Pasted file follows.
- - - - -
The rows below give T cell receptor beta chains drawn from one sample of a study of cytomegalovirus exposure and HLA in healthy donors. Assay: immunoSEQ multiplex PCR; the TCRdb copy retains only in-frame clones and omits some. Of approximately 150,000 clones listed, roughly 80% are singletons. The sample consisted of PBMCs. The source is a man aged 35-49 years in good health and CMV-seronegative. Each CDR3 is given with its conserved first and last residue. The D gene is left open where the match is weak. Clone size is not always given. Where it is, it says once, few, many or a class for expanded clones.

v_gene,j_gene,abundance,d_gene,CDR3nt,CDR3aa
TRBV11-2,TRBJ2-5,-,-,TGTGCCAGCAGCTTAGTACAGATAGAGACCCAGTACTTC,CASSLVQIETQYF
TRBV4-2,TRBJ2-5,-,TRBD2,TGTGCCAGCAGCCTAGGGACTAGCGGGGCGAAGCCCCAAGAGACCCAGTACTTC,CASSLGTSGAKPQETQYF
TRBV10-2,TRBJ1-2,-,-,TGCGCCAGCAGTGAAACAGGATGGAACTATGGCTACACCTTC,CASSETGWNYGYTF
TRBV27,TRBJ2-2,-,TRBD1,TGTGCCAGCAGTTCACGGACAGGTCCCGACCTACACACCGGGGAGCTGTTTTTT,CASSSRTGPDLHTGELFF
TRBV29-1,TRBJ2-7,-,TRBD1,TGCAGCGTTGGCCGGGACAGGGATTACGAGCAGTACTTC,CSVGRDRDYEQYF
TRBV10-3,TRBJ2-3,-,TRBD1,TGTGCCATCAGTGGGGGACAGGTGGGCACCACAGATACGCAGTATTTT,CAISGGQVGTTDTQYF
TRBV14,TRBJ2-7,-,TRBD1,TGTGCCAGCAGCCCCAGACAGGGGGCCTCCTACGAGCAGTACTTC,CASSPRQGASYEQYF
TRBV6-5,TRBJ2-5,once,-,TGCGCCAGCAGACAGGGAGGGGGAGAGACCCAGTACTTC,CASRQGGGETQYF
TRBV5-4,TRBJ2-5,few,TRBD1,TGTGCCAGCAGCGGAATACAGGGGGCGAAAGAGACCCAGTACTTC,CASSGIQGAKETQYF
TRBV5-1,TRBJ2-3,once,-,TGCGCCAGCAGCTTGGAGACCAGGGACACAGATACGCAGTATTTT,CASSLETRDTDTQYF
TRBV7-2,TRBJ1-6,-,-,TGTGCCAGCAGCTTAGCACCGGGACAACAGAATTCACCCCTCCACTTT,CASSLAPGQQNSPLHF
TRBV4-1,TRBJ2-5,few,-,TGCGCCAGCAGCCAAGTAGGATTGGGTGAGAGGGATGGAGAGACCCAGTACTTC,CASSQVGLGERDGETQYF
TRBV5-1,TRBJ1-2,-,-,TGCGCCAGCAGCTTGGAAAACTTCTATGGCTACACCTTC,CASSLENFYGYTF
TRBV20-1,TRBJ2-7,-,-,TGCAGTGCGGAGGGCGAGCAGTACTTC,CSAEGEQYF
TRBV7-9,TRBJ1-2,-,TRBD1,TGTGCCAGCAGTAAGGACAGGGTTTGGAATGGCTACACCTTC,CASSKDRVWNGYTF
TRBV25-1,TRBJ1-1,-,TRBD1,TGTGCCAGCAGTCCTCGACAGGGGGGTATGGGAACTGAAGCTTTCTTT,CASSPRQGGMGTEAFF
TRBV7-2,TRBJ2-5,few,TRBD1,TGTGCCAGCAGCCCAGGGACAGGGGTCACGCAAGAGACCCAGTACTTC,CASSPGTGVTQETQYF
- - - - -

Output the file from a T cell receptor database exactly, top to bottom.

The rows below give T cell receptor beta chains drawn from one sample of a study of cytomegalovirus exposure and HLA in healthy donors. Assay: immunoSEQ multiplex PCR; the TCRdb copy retains only in-frame clones and omits some. Of approximately 150,000 clones listed, roughly 80% are singletons. The sample consisted of PBMCs. The source is a man aged 35-49 years in good health and CMV-seronegative. Each CDR3 is given with its conserved first and last residue. The D gene is left open where the match is weak. Clone size is not always given. Where it is, it says once, few, many or a class for expanded clones.

v_gene,j_gene,abundance,d_gene,CDR3nt,CDR3aa
TRBV11-2,TRBJ2-5,-,-,TGTGCCAGCAGCTTAGTACAGATAGAGACCCAGTACTTC,CASSLVQIETQYF
TRBV4-2,TRBJ2-5,-,TRBD2,TGTGCCAGCAGCCTAGGGACTAGCGGGGCGAAGCCCCAAGAGACCCAGTACTTC,CASSLGTSGAKPQETQYF
TRBV10-2,TRBJ1-2,-,-,TGCGCCAGCAGTGAAACAGGATGGAACTATGGCTACACCTTC,CASSETGWNYGYTF
TRBV27,TRBJ2-2,-,TRBD1,TGTGCCAGCAGTTCACGGACAGGTCCCGACCTACACACCGGGGAGCTGTTTTTT,CASSSRTGPDLHTGELFF
TRBV29-1,TRBJ2-7,-,TRBD1,TGCAGCGTTGGCCGGGACAGGGATTACGAGCAGTACTTC,CSVGRDRDYEQYF
TRBV10-3,TRBJ2-3,-,TRBD1,TGTGCCATCAGTGGGGGACAGGTGGGCACCACAGATACGCAGTATTTT,CAISGGQVGTTDTQYF
TRBV14,TRBJ2-7,-,TRBD1,TGTGCCAGCAGCCCCAGACAGGGGGCCTCCTACGAGCAGTACTTC,CASSPRQGASYEQYF
TRBV6-5,TRBJ2-5,once,-,TGCGCCAGCAGACAGGGAGGGGGAGAGACCCAGTACTTC,CASRQGGGETQYF
TRBV5-4,TRBJ2-5,few,TRBD1,TGTGCCAGCAGCGGAATACAGGGGGCGAAAGAGACCCAGTACTTC,CASSGIQGAKETQYF
TRBV5-1,TRBJ2-3,once,-,TGCGCCAGCAGCTTGGAGACCAGGGACACAGATACGCAGTATTTT,CASSLETRDTDTQYF
TRBV7-2,TRBJ1-6,-,-,TGTGCCAGCAGCTTAGCACCGGGACAACAGAATTCACCCCTCCACTTT,CASSLAPGQQNSPLHF
TRBV4-1,TRBJ2-5,few,-,TGCGCCAGCAGCCAAGTAGGATTGGGTGAGAGGGATGGAGAGACCCAGTACTTC,CASSQVGLGERDGETQYF
TRBV5-1,TRBJ1-2,-,-,TGCGCCAGCAGCTTGGAAAACTTCTATGGCTACACCTTC,CASSLENFYGYTF
TRBV20-1,TRBJ2-7,-,-,TGCAGTGCGGAGGGCGAGCAGTACTTC,CSAEGEQYF
TRBV7-9,TRBJ1-2,-,TRBD1,TGTGCCAGCAGTAAGGACAGGGTTTGGAATGGCTACACCTTC,CASSKDRVWNGYTF
TRBV25-1,TRBJ1-1,-,TRBD1,TGTGCCAGCAGTCCTCGACAGGGGGGTATGGGAACTGAAGCTTTCTTT,CASSPRQGGMGTEAFF
TRBV7-2,TRBJ2-5,few,TRBD1,TGTGCCAGCAGCCCAGGGACAGGGGTCACGCAAGAGACCCAGTACTTC,CASSPGTGVTQETQYF